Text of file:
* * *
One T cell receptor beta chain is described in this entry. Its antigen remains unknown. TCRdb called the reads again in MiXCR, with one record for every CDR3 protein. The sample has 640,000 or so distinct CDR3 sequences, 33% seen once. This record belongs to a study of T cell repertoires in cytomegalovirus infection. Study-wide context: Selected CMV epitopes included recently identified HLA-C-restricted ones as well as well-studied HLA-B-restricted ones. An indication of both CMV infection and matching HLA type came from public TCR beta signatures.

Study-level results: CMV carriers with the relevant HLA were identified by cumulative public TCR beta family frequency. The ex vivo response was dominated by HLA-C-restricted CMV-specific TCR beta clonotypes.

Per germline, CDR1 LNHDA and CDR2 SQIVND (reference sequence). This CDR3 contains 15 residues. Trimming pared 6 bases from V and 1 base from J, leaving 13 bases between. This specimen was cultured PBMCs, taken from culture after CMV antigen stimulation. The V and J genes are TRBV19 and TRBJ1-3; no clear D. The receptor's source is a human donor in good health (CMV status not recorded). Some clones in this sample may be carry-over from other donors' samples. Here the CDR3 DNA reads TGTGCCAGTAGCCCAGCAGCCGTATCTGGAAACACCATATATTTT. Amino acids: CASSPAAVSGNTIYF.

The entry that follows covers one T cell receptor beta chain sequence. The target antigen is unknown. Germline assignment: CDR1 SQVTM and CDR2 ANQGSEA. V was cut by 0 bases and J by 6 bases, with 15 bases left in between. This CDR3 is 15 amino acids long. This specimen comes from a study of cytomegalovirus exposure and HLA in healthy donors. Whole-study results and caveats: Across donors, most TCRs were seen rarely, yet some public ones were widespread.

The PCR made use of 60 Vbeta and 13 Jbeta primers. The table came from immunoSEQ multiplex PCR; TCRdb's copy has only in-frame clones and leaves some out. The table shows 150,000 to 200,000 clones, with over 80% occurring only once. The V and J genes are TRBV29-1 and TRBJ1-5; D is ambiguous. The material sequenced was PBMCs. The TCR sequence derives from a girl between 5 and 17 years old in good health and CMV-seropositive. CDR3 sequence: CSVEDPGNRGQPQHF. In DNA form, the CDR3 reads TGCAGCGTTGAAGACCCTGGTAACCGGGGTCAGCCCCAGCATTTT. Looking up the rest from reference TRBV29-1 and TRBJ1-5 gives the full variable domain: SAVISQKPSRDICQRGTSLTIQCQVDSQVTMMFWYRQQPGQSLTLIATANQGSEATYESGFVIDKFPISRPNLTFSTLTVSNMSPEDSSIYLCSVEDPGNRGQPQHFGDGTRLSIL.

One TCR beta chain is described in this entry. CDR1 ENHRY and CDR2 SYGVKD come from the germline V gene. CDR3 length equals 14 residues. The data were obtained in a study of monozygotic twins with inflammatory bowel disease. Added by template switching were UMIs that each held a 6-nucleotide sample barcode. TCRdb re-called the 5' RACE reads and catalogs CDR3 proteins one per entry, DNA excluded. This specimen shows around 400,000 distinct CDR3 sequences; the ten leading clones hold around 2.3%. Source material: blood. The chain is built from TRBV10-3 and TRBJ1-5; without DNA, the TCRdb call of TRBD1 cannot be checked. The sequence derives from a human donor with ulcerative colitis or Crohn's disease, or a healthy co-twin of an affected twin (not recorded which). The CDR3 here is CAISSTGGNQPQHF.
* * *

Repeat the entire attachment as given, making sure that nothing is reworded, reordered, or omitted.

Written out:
One T cell receptor beta chain is described in this entry. Its antigen remains unknown. TCRdb called the reads again in MiXCR, with one record for every CDR3 protein. The sample has 640,000 or so distinct CDR3 sequences, 33% seen once. This record belongs to a study of T cell repertoires in cytomegalovirus infection. Study-wide context: Selected CMV epitopes included recently identified HLA-C-restricted ones as well as well-studied HLA-B-restricted ones. An indication of both CMV infection and matching HLA type came from public TCR beta signatures.

Study-level results: CMV carriers with the relevant HLA were identified by cumulative public TCR beta family frequency. The ex vivo response was dominated by HLA-C-restricted CMV-specific TCR beta clonotypes.

Per germline, CDR1 LNHDA and CDR2 SQIVND (reference sequence). This CDR3 contains 15 residues. Trimming pared 6 bases from V and 1 base from J, leaving 13 bases between. This specimen was cultured PBMCs, taken from culture after CMV antigen stimulation. The V and J genes are TRBV19 and TRBJ1-3; no clear D. The receptor's source is a human donor in good health (CMV status not recorded). Some clones in this sample may be carry-over from other donors' samples. Here the CDR3 DNA reads TGTGCCAGTAGCCCAGCAGCCGTATCTGGAAACACCATATATTTT. Amino acids: CASSPAAVSGNTIYF.

The entry that follows covers one T cell receptor beta chain sequence. The target antigen is unknown. Germline assignment: CDR1 SQVTM and CDR2 ANQGSEA. V was cut by 0 bases and J by 6 bases, with 15 bases left in between. This CDR3 is 15 amino acids long. This specimen comes from a study of cytomegalovirus exposure and HLA in healthy donors. Whole-study results and caveats: Across donors, most TCRs were seen rarely, yet some public ones were widespread.

The PCR made use of 60 Vbeta and 13 Jbeta primers. The table came from immunoSEQ multiplex PCR; TCRdb's copy has only in-frame clones and leaves some out. The table shows 150,000 to 200,000 clones, with over 80% occurring only once. The V and J genes are TRBV29-1 and TRBJ1-5; D is ambiguous. The material sequenced was PBMCs. The TCR sequence derives from a girl between 5 and 17 years old in good health and CMV-seropositive. CDR3 sequence: CSVEDPGNRGQPQHF. In DNA form, the CDR3 reads TGCAGCGTTGAAGACCCTGGTAACCGGGGTCAGCCCCAGCATTTT. Looking up the rest from reference TRBV29-1 and TRBJ1-5 gives the full variable domain: SAVISQKPSRDICQRGTSLTIQCQVDSQVTMMFWYRQQPGQSLTLIATANQGSEATYESGFVIDKFPISRPNLTFSTLTVSNMSPEDSSIYLCSVEDPGNRGQPQHFGDGTRLSIL.

One TCR beta chain is described in this entry. CDR1 ENHRY and CDR2 SYGVKD come from the germline V gene. CDR3 length equals 14 residues. The data were obtained in a study of monozygotic twins with inflammatory bowel disease. Added by template switching were UMIs that each held a 6-nucleotide sample barcode. TCRdb re-called the 5' RACE reads and catalogs CDR3 proteins one per entry, DNA excluded. This specimen shows around 400,000 distinct CDR3 sequences; the ten leading clones hold around 2.3%. Source material: blood. The chain is built from TRBV10-3 and TRBJ1-5; without DNA, the TCRdb call of TRBD1 cannot be checked. The sequence derives from a human donor with ulcerative colitis or Crohn's disease, or a healthy co-twin of an affected twin (not recorded which). The CDR3 here is CAISSTGGNQPQHF.